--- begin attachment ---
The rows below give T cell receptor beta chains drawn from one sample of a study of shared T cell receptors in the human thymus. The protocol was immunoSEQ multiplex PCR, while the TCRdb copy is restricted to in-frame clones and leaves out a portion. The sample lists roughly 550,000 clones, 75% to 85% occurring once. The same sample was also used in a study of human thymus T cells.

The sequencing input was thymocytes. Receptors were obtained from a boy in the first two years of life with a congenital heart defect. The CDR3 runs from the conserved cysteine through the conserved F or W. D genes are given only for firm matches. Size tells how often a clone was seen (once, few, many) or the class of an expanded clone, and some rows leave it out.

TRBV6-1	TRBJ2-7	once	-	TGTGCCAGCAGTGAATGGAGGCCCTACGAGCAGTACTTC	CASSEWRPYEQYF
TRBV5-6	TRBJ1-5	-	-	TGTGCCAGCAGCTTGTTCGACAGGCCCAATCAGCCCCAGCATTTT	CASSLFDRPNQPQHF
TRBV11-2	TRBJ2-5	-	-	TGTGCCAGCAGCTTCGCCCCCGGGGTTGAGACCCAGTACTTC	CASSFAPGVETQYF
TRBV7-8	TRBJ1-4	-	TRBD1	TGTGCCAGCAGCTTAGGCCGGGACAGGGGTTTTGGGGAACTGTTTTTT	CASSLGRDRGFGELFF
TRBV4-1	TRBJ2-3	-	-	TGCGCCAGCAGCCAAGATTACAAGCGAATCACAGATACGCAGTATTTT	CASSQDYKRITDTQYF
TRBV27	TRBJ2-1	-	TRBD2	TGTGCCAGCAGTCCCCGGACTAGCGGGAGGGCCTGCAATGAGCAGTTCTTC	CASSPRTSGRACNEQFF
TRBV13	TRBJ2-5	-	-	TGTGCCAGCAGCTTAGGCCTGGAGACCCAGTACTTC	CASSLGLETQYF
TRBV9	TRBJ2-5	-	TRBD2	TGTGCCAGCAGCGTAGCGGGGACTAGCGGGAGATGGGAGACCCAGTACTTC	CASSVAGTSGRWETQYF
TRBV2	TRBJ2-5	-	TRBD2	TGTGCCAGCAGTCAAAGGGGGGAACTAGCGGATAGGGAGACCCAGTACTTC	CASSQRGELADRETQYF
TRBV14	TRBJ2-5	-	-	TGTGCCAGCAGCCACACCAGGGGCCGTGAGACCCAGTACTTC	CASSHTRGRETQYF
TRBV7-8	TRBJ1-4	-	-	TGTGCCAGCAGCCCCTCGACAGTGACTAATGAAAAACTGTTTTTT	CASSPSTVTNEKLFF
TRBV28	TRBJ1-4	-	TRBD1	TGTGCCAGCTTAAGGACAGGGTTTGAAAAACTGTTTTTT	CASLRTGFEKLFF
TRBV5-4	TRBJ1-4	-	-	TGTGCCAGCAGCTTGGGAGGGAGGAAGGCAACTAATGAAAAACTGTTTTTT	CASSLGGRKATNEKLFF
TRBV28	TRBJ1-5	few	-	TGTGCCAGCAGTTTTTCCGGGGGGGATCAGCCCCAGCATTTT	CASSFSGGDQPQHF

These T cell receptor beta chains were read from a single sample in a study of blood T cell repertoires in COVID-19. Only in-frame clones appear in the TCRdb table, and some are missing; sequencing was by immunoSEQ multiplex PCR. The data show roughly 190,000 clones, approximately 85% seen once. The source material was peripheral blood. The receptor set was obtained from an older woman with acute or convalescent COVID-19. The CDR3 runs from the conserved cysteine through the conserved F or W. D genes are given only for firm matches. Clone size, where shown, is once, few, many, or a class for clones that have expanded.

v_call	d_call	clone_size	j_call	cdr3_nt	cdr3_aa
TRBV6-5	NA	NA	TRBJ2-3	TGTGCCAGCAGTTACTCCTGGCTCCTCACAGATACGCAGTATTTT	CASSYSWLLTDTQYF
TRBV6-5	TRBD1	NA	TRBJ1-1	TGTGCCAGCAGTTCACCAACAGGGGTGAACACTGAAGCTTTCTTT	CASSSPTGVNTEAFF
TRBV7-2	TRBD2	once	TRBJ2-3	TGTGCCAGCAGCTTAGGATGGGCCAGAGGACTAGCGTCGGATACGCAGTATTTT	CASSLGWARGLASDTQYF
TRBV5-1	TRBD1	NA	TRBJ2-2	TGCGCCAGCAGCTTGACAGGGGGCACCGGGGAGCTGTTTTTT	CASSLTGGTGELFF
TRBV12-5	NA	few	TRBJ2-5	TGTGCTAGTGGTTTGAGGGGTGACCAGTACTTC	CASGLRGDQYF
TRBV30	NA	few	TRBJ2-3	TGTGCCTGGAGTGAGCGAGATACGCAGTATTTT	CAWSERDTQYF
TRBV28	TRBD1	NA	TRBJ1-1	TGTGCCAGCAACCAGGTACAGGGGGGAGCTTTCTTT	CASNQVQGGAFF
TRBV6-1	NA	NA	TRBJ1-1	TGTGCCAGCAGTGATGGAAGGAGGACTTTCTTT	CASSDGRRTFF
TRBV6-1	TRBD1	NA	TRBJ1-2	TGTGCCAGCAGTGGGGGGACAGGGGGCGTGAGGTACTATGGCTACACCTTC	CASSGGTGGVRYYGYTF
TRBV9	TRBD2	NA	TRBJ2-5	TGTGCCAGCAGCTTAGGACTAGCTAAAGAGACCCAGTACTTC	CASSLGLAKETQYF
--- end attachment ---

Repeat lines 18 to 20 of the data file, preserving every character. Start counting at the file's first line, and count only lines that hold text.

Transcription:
v_call	d_call	clone_size	j_call	cdr3_nt	cdr3_aa
TRBV6-5	NA	NA	TRBJ2-3	TGTGCCAGCAGTTACTCCTGGCTCCTCACAGATACGCAGTATTTT	CASSYSWLLTDTQYF
TRBV6-5	TRBD1	NA	TRBJ1-1	TGTGCCAGCAGTTCACCAACAGGGGTGAACACTGAAGCTTTCTTT	CASSSPTGVNTEAFF